Sport communication

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Sports communication is an aspect of communication studies which specializes in the study of communication in a sports setting. It can encompass the study of interpersonal and organizational communication (both verbal and non-verbal) between participants within a particular sport (e.g. players, coaches, managers, referees, trainers and physiotherapists, and governing bodies); communication between sports participants, fans, and the media; and the way that sports are represented and communicated in the media. Sports communication is something that happens at all levels of ranging from kindergarten to the college level and is not restricted to professionals. It happens on a constant basis and works best with people that are willing to work collectively as a team. If everyone is on board with positive thoughts and communication, it becomes very dismantling to the person receiving the message. It is not only for positive talk, though, because negative sports communication happens all the time.[1]

Personal and Organizational Communication in Sport could involve intrapersonal, interpersonal, and small-group communication in sport, while organizational communication research could include intra- and interorganizational communication in sport.[2]

former Alabama football player Javier Arenas at a Red Cross volunteer event following Tornado of 2011 in Tuscaloosa, Alabama


Sports creates a context for positive communication and pro-social behaviors that often occur off of the field or court. For example, many athletes speak in public to children or act as motivational speakers. In tough situations, such as the aftermath of a natural disasters, well known athletes can lift the moral of an affected community. Sports writer Lars Anderson wrote in his book The Storm and The Tide about how sports helped bring a town together after a disastrous tornado. Also, the situation and community coming together affected the college sports team at the University of Alabama. Andy Billings, professor at University of Alabama, discusses how sports have the ability to start meaningful conversations Sports communication theories allow for the prediction of many facets of communication such as gender, race, identity, culture, and politics.[3]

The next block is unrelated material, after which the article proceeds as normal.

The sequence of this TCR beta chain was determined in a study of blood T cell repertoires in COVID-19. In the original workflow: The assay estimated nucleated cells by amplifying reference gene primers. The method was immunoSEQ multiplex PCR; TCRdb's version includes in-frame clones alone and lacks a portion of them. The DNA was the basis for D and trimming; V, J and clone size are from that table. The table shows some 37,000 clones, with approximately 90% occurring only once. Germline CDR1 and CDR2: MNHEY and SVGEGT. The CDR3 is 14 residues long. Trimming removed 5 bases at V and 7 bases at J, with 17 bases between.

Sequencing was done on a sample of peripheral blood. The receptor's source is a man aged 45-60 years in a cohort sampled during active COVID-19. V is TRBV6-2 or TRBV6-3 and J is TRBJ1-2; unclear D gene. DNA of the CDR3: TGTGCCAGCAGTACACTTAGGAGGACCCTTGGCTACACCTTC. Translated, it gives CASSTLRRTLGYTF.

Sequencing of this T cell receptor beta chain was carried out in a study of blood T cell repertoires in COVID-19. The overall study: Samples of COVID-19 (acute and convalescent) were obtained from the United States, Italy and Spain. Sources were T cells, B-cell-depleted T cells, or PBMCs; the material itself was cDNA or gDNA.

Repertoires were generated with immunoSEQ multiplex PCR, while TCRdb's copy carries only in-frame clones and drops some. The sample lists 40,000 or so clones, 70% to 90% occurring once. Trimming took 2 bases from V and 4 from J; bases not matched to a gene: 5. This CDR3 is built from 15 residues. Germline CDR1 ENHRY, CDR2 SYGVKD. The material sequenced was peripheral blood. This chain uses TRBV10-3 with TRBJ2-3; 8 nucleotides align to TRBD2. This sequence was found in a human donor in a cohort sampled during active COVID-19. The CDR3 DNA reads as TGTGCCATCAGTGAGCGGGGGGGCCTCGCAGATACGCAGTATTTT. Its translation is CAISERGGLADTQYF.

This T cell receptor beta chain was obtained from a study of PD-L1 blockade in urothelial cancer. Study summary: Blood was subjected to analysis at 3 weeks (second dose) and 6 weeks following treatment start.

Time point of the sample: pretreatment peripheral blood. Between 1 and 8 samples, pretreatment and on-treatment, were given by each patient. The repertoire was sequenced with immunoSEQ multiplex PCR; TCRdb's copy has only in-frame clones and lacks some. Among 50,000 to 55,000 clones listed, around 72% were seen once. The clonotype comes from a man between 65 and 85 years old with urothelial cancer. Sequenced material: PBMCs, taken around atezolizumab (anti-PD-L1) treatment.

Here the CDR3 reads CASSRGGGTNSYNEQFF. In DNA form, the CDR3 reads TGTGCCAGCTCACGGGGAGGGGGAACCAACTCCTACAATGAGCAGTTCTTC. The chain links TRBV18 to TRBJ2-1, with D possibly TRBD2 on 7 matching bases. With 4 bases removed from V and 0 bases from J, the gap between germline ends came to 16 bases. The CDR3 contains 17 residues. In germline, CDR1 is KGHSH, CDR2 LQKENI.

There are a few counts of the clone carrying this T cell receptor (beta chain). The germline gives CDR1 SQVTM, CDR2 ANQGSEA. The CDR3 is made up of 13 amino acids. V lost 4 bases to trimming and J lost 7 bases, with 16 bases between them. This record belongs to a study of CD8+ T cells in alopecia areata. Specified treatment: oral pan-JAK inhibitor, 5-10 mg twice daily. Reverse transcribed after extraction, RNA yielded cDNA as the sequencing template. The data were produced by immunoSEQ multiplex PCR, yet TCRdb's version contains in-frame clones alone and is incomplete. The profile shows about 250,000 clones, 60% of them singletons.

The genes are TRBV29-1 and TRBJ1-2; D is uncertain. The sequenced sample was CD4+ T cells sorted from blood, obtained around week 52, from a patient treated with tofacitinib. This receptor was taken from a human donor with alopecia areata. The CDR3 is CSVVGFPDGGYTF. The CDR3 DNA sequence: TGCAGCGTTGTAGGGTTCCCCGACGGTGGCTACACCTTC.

Sports communication varies vastly between individual sports and plays an important role in the success of teams and organizations. A good example of sports communication and its effects on players, organizations and media was the well-documented conflict involving two players for the Miami Dolphins. Inappropriate, discriminatory, and abusive interactions between Richie Incognito and Jonathan Martin lead to the release of Richie from the team, organizational issues, and an abundance of media coverage both negative and positive. Another example of sport communication is the recent "deflategate" scandal involving the New England Patriots apparently deflating the footballs during half-time of the AFC Championship game against the Indianapolis Colts. Head coach Bill Belichick claims that any wrongdoing was done by the teams equipment manager and ball boy, and no communication had occurred between them two at any point in the game. This reflects sports communication because it is an example of a lack of communication between an inferior member of an organization and the head coach, which eventually led to a wide spread and highly publicized scandal which could've jeopardized the Patriots participation in the Super Bowl.


  1. ^ Peddersen, Miloch, and Laucella (2007) p. 76
  2. ^ Abeza, Gashaw; O'Riley, Norm; Nadeau, John (September 1, 2014). "Sport Communication: A Multidimensional Assessment of the Field's Development". International Journal of Sport Communication. Retrieved June 28, 2016. 
  3. ^ "Communication and Sport: Surveying the Field". Sage. 
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